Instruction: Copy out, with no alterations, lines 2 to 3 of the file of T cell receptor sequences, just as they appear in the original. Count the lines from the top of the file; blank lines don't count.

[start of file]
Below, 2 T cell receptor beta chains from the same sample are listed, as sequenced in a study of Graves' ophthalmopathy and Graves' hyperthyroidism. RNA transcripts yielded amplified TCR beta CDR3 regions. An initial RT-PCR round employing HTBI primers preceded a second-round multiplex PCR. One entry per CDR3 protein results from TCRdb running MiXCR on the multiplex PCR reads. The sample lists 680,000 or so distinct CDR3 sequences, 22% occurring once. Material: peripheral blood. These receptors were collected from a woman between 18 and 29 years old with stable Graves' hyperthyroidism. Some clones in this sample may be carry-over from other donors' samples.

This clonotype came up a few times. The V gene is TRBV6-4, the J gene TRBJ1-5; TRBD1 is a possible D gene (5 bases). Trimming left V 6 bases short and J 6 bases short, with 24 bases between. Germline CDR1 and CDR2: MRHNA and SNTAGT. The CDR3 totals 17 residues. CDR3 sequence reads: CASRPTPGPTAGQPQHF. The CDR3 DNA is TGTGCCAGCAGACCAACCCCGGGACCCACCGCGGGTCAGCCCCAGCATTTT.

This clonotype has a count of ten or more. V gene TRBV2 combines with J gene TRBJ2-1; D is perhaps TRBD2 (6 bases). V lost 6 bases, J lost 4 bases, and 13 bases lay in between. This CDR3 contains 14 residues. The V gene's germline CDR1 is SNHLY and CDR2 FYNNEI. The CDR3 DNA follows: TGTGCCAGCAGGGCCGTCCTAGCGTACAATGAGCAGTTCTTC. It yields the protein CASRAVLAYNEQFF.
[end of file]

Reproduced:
This clonotype came up a few times. The V gene is TRBV6-4, the J gene TRBJ1-5; TRBD1 is a possible D gene (5 bases). Trimming left V 6 bases short and J 6 bases short, with 24 bases between. Germline CDR1 and CDR2: MRHNA and SNTAGT. The CDR3 totals 17 residues. CDR3 sequence reads: CASRPTPGPTAGQPQHF. The CDR3 DNA is TGTGCCAGCAGACCAACCCCGGGACCCACCGCGGGTCAGCCCCAGCATTTT.

This clonotype has a count of ten or more. V gene TRBV2 combines with J gene TRBJ2-1; D is perhaps TRBD2 (6 bases). V lost 6 bases, J lost 4 bases, and 13 bases lay in between. This CDR3 contains 14 residues. The V gene's germline CDR1 is SNHLY and CDR2 FYNNEI. The CDR3 DNA follows: TGTGCCAGCAGGGCCGTCCTAGCGTACAATGAGCAGTTCTTC. It yields the protein CASRAVLAYNEQFF.